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(Parking) Podium Finish: Does This High-Rise Deserve TOD Status?

The massive parking podium will really flaunt the nearly twelve dozen garage spots.

I have a few rules of thumb I normally use for judging whether a residential development has an appropriate number of off-street car parking spaces. If a land parcel is a significant distance from a train station and/or close to an expressway entrance, it’s understandable, if somewhat unfortunate, when the developer chooses to include a 1:1 ratio of parking spots to apartment or condo units.

Housing located within a ten-minute walk of a train stop should have no more than a 1:2 ratio of parking spaces to units, although these transit-oriented developments can also be very successful with fewer, or zero, spots for residents. And residential structures that are built close to transit with a higher number of parking spaces than living units represent a major missed opportunity to reduce car-dependency, so I classify these as “anti-TODs.”

But a new high-rise planned for a surface parking lot at 1136 South Wabash, literally next door to the Roosevelt ‘L’ station, has me wondering if I should re-think my standards on what constitutes a transit-oriented development. The 26-story tower, which is a collaboration between developer Keith Giles and CA residential, will feature 320 apartments, mostly studios and one-bedrooms, and 5,000 square feet of first-floor retail. The project, slated for completion in 2018, includes 141 parking spaces housed in a five-story podium.

On the plus side, it’s great that an underused parking lot next to a train station – a terrible waste of land – is being replaced by dense housing with several storefronts worth of commercial space. The location, a stone’s throw from two supermarkets, surrounded by shops, restaurants, cafes, and bars, will make it easy for residents to do many of their daily trips on foot. And, of course, the extreme proximity of the Red, Green, and Orange Lines, as well as several bus routes on Roosevelt and State, will facilitate car-free travel to much of the city.

Unsurprisingly, the developers are playing up the building’s extremely convenient location. In a press release they note that it’s close to the South Loop’s “most popular shopping, dining and entertainment destinations, not to mention it’s just steps from Grant Park, the Museum Campus and Lake Michigan.” They also highlight it’s next to the CTA station and bill the project as a transit-oriented development.

More views of the high-rise.
More views of the high-rise.
More views of the high-rise.

It’s true that they are technically taking advantage of the city’s TOD ordinance. While the old zoning laws generally required a 1:1 ratio of parking spots to units for new residential properties, the ordinance essentially waives the parking requirement for buildings near train stations. With 141 spaces and 320 units, this development will have a bit less than a 1:2 ratio.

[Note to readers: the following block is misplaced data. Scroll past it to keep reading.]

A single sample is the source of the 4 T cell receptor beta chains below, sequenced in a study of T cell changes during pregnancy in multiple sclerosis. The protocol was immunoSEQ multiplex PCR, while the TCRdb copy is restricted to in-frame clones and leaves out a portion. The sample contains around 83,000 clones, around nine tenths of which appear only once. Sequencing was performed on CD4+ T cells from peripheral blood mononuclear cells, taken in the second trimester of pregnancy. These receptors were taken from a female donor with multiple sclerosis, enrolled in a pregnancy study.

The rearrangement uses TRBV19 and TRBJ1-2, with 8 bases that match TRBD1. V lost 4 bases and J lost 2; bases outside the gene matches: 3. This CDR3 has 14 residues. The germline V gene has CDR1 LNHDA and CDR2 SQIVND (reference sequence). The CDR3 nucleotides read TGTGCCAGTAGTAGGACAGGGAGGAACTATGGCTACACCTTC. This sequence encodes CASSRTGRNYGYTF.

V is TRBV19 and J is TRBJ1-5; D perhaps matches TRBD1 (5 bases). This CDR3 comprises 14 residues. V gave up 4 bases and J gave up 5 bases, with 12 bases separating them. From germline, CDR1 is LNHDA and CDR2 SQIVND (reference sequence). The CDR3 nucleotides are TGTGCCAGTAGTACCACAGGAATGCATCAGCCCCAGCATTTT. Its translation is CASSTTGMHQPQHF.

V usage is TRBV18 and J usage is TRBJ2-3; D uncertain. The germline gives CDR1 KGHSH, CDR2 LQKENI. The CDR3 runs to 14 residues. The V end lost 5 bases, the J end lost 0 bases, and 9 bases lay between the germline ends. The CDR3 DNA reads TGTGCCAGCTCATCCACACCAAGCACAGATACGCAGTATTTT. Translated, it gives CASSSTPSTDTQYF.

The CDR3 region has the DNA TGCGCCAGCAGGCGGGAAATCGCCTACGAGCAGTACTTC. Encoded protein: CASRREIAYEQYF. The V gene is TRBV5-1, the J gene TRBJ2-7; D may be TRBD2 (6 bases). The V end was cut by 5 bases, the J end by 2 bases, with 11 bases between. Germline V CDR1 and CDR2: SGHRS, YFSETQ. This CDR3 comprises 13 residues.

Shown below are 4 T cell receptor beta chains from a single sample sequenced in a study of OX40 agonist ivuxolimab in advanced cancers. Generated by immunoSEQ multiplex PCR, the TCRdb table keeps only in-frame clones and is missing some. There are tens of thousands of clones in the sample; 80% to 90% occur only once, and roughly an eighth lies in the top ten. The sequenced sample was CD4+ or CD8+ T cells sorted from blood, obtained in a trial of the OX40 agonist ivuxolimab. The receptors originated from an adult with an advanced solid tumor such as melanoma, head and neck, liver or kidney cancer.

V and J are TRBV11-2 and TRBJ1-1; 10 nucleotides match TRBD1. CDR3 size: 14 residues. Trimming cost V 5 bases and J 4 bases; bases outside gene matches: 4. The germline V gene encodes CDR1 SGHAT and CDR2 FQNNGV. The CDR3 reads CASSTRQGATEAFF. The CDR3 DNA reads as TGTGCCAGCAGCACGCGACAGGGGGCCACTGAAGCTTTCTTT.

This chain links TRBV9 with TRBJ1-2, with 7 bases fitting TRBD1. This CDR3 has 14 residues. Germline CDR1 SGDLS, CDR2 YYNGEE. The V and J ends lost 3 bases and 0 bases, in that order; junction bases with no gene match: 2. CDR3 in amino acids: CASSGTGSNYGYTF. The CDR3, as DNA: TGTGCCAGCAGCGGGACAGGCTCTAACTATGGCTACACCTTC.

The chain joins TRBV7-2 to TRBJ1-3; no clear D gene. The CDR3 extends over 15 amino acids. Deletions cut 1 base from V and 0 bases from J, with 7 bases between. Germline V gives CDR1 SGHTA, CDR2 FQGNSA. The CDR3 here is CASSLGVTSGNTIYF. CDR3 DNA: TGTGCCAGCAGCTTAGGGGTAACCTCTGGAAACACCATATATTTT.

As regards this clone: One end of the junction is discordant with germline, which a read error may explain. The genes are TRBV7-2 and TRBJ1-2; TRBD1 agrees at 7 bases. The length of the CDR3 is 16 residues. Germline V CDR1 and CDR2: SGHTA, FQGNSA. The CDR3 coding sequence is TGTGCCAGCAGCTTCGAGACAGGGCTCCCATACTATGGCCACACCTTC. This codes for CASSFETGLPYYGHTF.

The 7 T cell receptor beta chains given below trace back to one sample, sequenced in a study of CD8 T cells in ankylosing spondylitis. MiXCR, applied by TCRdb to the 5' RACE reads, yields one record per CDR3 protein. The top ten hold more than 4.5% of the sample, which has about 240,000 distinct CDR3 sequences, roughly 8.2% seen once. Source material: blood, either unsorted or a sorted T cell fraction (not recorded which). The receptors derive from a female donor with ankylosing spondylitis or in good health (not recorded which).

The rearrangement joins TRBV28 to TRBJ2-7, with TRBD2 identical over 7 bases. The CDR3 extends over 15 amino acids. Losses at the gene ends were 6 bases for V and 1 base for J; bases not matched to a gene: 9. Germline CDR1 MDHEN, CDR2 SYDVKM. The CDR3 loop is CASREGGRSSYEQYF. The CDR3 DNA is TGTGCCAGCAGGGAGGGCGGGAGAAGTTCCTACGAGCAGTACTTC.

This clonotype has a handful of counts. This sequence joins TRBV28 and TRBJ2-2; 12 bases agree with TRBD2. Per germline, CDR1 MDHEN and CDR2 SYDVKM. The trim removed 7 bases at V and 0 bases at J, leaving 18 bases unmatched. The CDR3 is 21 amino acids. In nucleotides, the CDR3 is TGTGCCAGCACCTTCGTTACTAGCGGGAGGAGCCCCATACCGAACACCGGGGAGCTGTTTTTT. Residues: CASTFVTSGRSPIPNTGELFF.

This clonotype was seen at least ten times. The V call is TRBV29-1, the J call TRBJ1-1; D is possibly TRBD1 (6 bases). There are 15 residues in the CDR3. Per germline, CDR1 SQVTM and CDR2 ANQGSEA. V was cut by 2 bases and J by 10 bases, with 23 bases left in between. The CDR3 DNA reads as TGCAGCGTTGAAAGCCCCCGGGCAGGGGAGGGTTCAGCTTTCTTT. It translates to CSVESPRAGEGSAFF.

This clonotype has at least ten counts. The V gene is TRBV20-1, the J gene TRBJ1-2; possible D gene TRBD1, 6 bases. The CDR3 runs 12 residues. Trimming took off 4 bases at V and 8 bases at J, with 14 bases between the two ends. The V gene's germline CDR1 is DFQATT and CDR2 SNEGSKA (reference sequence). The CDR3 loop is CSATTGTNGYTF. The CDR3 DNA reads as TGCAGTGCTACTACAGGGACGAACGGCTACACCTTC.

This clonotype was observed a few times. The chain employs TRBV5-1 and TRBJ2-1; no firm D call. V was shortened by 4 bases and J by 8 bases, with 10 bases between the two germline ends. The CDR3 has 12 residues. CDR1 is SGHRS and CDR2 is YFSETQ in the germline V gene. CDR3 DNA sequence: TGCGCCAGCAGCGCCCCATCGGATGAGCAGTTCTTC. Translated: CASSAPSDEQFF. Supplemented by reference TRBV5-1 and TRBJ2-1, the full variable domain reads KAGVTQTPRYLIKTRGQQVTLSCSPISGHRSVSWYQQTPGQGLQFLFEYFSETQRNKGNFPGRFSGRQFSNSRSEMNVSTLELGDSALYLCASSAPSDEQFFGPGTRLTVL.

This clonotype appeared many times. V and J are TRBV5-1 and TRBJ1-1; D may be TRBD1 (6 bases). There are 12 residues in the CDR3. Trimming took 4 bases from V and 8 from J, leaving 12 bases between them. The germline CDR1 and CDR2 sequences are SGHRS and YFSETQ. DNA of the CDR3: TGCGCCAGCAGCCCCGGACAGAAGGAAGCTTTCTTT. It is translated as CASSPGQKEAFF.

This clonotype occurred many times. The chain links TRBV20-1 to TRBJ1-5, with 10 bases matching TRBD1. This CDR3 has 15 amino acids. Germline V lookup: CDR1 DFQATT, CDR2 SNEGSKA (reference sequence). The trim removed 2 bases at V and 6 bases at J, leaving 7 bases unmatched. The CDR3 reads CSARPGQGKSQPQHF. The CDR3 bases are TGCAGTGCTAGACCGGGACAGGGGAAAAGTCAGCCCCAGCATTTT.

But there are a couple aspects of this project that make me question whether it’s truly in the spirit of a TOD, i.e. a development intended to reduce car-dependency. First of all, there’s the five-story parking podium, a throwback to the dubious architectural trends of Chicago’s last residential building boom under Richard M. Daley. The unsightly podium really advertises the presence of dozens and dozens of garage spaces.

Then there’s the question of whether such a high-rise right next door to an ‘L’ station and steps from retail, cultural attractions, and nightlife, and a roughly ten-minute walk from the Loop, really needs to provide a car space for almost every-other tenant.

It’s true that the project is being billed as a luxury development, with high-end furnishing, loads of amenities, and rents starting around $1,500 for a small studio. As such, it’s reasonable to assume that the tenants will be relatively affluent and some of them will want parking spaces.

On the other hand, half of the units are studios, with floor plans as small as 389 square feet. Clearly these studios and micro-apartments are geared toward young adults, and studies shows that millennials are increasingly uninterested in car ownership. As such, I expect that many of those 141 garage spaces will go unoccupied, but the South Loop community will still be stuck with that ugly parking podium.

What’s your opinion – is this a reasonable number of parking spots for the location, or is this project unworthy of the transit-oriented development label?

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